High court rules against Minerals Council in Mining Charter matter

ALLAN SECCOMBE

The mining industry’s legal challenge against certain clauses in the Mining Charter took a new turn after a court ruling demanded the participation of community organisations, unions and other social parties in proceedings.

In a ruling by a full bench of three judges on June 30, the order was made that the opposition by the Minerals Council SA to parts of the third charter gazetted in 2018 be joined by the parties that contributed towards the formulation of the document.

The council had opposed the introduction of the 12 parties, arguing they had “no legal right” to be part of the case other than as friends of the court, which imposed legal limitations on their involvement.

The judgment made the argument that the charter, which is a document drawn up to give effect to parts of the Mineral and Petroleum Resources Development Act and transform the racial make-up of the mining industry, was aimed at broad participation in the sector, and it would be wrong to exclude them from this legal challenge mounted by the council.

One of the principle points of unhappiness the council has with the charter is that empowerment credits or historical transactions are not automatically renewed when mining rights are refreshed or sold, needing to be refreshed to meet the 30% black ownership stipulated in the charter.

Running concurrently with this case is an appeal brought by the department of mineral resources and energy against a judgment made in 2017 allowing for the continuing consequences of past transactions, which, under the first two charters in place since 2004, set black ownership of mining companies at 26%.

“A key issue in the 2017 case and in this case too, is whether the charter is law or policy,” the three judges said.

If the charter were law, it would be binding on mining companies, whereas policy would be the guidelines of what the department hoped to achieve and would not be legally enforceable.

The department has successfully argued in the high court in Pretoria in the matters around the 2018 charter that a broader group of parties had to be included in the latest deliberations.

The department noted the 12 groups, which included a broad coalition of communities, organised labour and black-owned mining companies, had been intimately involved in the formulation of the 2018 charter after extensive talks.

It was an argument that found favour with the full bench of judges.

The 2018 charter conferred ownership rights to host communities, trade unions and mining entrepreneurs and specified how this would be conferred, they said.

“These issues of ownership are central to the merits of this application, and if the order is granted the rights that inhere in the prescribed 30% shareholding of the ‘previously disadvantaged groups’ would be destroyed,” the judges ruled.

“The loss of these rights is no trivial matter to these parties. It follows that they have a direct, real and substantial interest in the matter — a legal interest to be exact,” they said.

The legal rights of these 12 parties would not be adequately met through applications of be “friends of the court” as the council had argued, they said.

“A party that stands to be prejudiced by an order has a legal right to be joined to the proceedings so that it can protect its interests,” the judges said.

“Furthermore, should any of the community or social partner parties succeed in being admitted as an amicus, it would be denied the opportunity to bring controversial evidence to court.

“It would consequently endure disadvantage, which not only prejudices it but would also preclude the court from fully and fairly determining the issues before it,” they said.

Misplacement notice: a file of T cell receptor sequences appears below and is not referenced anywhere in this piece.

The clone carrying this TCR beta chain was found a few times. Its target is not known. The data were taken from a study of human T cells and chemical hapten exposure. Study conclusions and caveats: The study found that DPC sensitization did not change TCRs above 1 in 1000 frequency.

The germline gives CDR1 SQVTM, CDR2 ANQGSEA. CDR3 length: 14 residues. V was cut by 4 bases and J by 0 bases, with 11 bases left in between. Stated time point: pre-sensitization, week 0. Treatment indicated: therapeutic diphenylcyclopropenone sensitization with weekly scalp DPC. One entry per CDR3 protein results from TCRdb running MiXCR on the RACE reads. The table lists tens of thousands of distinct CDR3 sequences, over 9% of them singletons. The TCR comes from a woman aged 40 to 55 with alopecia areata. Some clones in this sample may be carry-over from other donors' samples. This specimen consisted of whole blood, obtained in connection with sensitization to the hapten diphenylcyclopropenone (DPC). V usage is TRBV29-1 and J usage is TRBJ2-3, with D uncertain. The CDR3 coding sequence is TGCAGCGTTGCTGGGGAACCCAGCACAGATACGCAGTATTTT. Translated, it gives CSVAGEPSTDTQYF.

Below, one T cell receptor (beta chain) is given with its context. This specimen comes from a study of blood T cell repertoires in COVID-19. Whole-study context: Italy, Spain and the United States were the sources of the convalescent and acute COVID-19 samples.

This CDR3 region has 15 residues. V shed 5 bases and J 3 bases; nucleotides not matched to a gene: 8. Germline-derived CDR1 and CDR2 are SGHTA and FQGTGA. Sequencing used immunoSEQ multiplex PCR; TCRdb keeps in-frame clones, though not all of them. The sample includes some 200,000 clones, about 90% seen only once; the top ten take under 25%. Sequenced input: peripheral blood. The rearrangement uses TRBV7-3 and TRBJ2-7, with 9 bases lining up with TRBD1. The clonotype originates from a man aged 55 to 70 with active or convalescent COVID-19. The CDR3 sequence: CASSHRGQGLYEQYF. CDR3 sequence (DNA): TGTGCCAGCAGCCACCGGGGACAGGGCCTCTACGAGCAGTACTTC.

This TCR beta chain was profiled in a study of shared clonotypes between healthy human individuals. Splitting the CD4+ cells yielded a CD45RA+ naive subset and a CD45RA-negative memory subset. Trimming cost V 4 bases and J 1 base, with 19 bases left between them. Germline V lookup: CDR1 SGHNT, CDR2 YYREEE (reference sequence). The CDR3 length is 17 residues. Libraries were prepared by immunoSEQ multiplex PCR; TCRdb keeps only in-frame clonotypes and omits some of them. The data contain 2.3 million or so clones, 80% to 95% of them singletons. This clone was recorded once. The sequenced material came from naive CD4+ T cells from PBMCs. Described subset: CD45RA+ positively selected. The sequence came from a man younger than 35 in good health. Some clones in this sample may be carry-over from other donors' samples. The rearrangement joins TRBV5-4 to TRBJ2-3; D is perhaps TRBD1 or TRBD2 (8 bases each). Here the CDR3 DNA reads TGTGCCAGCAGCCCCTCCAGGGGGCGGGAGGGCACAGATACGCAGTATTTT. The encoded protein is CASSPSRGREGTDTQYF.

The council, which promotes and protects the interests of its members that account for 95% of SA’s minerals output, said on Monday its efforts to include the 12 parties as friends of the court had come to naught.

“The Minerals Council will give effect to the court order. Regrettably, this development does mean that the finalisation of the status of the contested elements of the 2018 Mining Charter will be delayed,” it said.

The council has long bemoaned the regulatory uncertainty that has been a factor of the mining sector — something minerals and energy minister Gwede Mantashe said he had paid close attention to since coming to office in early 2018.

He not only gazetted the 2018 charter, replacing the damaging and controversial 2017 version gazetted by his predecessor, Mosebenzi Zwane, but he also scrapped amendments to the act that had been in the works for about a decade and had cast a shadow over the mining, petroleum and gas industries.The mining industry’s legal challenge against certain clauses in the Mining Charter took a new turn after a court ruling demanded the participation of community organisations, unions and other social parties in proceedings.

In a ruling by a full bench of three judges on June 30, the order was made that the opposition by the Minerals Council SA to parts of the third charter gazetted in 2018 be joined by the parties that contributed towards the formulation of the document.

The council had opposed the introduction of the 12 parties, arguing they had “no legal right” to be part of the case other than as friends of the court, which imposed legal limitations on their involvement.

The judgment made the argument that the charter, which is a document drawn up to give effect to parts of the Mineral and Petroleum Resources Development Act and transform the racial make-up of the mining industry, was aimed at broad participation in the sector, and it would be wrong to exclude them from this legal challenge mounted by the council.

One of the principle points of unhappiness the council has with the charter is that empowerment credits or historical transactions are not automatically renewed when mining rights are refreshed or sold, needing to be refreshed to meet the 30% black ownership stipulated in the charter.

Running concurrently with this case is an appeal brought by the department of mineral resources and energy against a judgment made in 2017 allowing for the continuing consequences of past transactions, which, under the first two charters in place since 2004, set black ownership of mining companies at 26%.

“A key issue in the 2017 case and in this case too, is whether the charter is law or policy,” the three judges said.

If the charter were law, it would be binding on mining companies, whereas policy would be the guidelines of what the department hoped to achieve and would not be legally enforceable.

The department has successfully argued in the high court in Pretoria in the matters around the 2018 charter that a broader group of parties had to be included in the latest deliberations.

The department noted the 12 groups, which included a broad coalition of communities, organised labour and black-owned mining companies, had been intimately involved in the formulation of the 2018 charter after extensive talks.